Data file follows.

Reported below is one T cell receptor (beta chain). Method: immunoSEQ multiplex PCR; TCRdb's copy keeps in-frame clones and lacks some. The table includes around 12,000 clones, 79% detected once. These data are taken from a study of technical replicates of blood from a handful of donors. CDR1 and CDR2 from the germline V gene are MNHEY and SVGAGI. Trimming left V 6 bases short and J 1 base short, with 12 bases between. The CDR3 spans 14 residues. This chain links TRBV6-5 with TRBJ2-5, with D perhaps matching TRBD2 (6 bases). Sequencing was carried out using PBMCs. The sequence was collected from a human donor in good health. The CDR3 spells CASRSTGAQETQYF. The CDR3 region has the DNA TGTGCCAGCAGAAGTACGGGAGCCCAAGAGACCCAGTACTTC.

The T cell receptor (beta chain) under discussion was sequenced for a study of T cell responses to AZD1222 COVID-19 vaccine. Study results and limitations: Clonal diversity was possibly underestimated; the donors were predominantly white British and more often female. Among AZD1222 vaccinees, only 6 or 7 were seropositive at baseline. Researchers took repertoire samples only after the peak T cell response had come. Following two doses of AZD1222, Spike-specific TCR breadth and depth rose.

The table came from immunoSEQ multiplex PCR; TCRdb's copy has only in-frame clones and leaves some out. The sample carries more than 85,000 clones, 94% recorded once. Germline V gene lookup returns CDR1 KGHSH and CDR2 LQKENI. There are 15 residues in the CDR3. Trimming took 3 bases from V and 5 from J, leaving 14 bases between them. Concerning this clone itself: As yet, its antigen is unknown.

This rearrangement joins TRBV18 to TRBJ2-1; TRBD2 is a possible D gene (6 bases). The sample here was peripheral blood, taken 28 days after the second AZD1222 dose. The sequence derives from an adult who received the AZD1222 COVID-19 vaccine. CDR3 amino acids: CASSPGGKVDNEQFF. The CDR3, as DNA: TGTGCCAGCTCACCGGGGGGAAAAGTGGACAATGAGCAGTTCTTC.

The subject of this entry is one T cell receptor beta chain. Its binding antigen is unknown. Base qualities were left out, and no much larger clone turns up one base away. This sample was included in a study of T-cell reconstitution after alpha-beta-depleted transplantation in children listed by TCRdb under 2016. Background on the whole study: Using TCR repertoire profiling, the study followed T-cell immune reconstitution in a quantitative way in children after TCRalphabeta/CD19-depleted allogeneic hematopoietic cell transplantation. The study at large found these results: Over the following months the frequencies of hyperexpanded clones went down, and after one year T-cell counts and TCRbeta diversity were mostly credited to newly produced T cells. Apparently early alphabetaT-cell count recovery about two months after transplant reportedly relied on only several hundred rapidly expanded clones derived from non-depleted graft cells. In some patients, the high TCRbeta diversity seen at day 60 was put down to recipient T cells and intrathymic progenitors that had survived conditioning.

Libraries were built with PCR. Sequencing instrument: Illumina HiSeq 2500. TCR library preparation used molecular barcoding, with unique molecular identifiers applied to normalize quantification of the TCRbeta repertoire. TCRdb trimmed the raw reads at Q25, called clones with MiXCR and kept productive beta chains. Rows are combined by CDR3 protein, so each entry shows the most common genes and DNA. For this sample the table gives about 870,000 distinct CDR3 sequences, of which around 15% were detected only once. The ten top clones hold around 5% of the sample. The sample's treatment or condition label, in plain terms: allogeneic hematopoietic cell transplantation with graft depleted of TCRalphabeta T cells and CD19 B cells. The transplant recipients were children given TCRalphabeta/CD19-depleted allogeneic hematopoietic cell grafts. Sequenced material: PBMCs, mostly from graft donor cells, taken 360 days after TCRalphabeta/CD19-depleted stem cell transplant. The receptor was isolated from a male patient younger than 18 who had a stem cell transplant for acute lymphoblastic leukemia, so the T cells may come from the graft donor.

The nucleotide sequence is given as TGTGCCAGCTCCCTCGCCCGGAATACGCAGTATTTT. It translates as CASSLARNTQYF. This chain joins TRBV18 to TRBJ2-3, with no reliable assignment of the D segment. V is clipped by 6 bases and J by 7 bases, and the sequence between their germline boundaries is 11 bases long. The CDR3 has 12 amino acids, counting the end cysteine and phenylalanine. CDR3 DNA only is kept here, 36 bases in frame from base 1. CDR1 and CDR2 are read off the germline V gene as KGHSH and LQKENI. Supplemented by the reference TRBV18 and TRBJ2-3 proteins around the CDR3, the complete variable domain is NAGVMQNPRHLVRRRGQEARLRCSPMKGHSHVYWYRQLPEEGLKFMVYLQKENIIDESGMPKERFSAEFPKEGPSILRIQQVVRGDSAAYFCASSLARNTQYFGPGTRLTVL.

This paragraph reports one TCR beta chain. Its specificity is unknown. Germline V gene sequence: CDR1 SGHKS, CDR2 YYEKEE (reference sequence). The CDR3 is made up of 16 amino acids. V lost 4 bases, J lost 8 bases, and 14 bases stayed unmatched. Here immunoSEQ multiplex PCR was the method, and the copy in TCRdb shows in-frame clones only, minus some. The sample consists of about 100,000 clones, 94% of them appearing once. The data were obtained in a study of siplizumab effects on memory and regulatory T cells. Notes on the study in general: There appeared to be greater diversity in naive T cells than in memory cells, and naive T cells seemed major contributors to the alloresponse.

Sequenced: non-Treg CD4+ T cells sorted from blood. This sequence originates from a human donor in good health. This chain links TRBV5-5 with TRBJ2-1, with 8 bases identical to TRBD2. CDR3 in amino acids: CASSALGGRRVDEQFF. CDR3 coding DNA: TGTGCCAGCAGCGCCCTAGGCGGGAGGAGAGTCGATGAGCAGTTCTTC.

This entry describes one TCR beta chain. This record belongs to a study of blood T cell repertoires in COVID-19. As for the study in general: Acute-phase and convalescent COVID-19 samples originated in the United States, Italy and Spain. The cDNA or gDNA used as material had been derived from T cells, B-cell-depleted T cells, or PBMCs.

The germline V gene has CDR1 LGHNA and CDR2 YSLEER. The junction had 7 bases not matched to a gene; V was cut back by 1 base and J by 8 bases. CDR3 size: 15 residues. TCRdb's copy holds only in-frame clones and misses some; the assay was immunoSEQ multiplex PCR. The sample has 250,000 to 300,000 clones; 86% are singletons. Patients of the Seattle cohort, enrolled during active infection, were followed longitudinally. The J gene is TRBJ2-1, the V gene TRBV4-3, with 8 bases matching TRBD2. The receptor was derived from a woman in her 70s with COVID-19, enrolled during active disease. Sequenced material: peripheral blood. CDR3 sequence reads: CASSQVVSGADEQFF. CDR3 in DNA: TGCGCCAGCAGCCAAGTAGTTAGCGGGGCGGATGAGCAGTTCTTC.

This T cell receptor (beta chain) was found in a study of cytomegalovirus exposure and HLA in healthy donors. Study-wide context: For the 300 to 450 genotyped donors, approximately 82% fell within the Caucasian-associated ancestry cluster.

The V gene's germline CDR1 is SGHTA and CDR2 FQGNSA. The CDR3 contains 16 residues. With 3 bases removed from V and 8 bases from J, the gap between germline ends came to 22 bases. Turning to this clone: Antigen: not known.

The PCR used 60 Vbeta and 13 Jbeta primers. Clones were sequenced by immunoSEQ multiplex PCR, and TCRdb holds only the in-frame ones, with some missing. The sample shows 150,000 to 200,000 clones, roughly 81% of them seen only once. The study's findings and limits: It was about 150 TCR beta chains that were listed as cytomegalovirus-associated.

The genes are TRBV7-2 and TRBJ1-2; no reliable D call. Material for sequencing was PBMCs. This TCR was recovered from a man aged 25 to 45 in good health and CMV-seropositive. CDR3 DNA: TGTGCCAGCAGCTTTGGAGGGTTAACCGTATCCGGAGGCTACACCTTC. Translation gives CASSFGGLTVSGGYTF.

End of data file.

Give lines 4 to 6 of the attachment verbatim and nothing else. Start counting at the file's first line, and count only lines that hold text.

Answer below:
This rearrangement joins TRBV18 to TRBJ2-1; TRBD2 is a possible D gene (6 bases). The sample here was peripheral blood, taken 28 days after the second AZD1222 dose. The sequence derives from an adult who received the AZD1222 COVID-19 vaccine. CDR3 amino acids: CASSPGGKVDNEQFF. The CDR3, as DNA: TGTGCCAGCTCACCGGGGGGAAAAGTGGACAATGAGCAGTTCTTC.

The subject of this entry is one T cell receptor beta chain. Its binding antigen is unknown. Base qualities were left out, and no much larger clone turns up one base away. This sample was included in a study of T-cell reconstitution after alpha-beta-depleted transplantation in children listed by TCRdb under 2016. Background on the whole study: Using TCR repertoire profiling, the study followed T-cell immune reconstitution in a quantitative way in children after TCRalphabeta/CD19-depleted allogeneic hematopoietic cell transplantation. The study at large found these results: Over the following months the frequencies of hyperexpanded clones went down, and after one year T-cell counts and TCRbeta diversity were mostly credited to newly produced T cells. Apparently early alphabetaT-cell count recovery about two months after transplant reportedly relied on only several hundred rapidly expanded clones derived from non-depleted graft cells. In some patients, the high TCRbeta diversity seen at day 60 was put down to recipient T cells and intrathymic progenitors that had survived conditioning.

Libraries were built with PCR. Sequencing instrument: Illumina HiSeq 2500. TCR library preparation used molecular barcoding, with unique molecular identifiers applied to normalize quantification of the TCRbeta repertoire. TCRdb trimmed the raw reads at Q25, called clones with MiXCR and kept productive beta chains. Rows are combined by CDR3 protein, so each entry shows the most common genes and DNA. For this sample the table gives about 870,000 distinct CDR3 sequences, of which around 15% were detected only once. The ten top clones hold around 5% of the sample. The sample's treatment or condition label, in plain terms: allogeneic hematopoietic cell transplantation with graft depleted of TCRalphabeta T cells and CD19 B cells. The transplant recipients were children given TCRalphabeta/CD19-depleted allogeneic hematopoietic cell grafts. Sequenced material: PBMCs, mostly from graft donor cells, taken 360 days after TCRalphabeta/CD19-depleted stem cell transplant. The receptor was isolated from a male patient younger than 18 who had a stem cell transplant for acute lymphoblastic leukemia, so the T cells may come from the graft donor.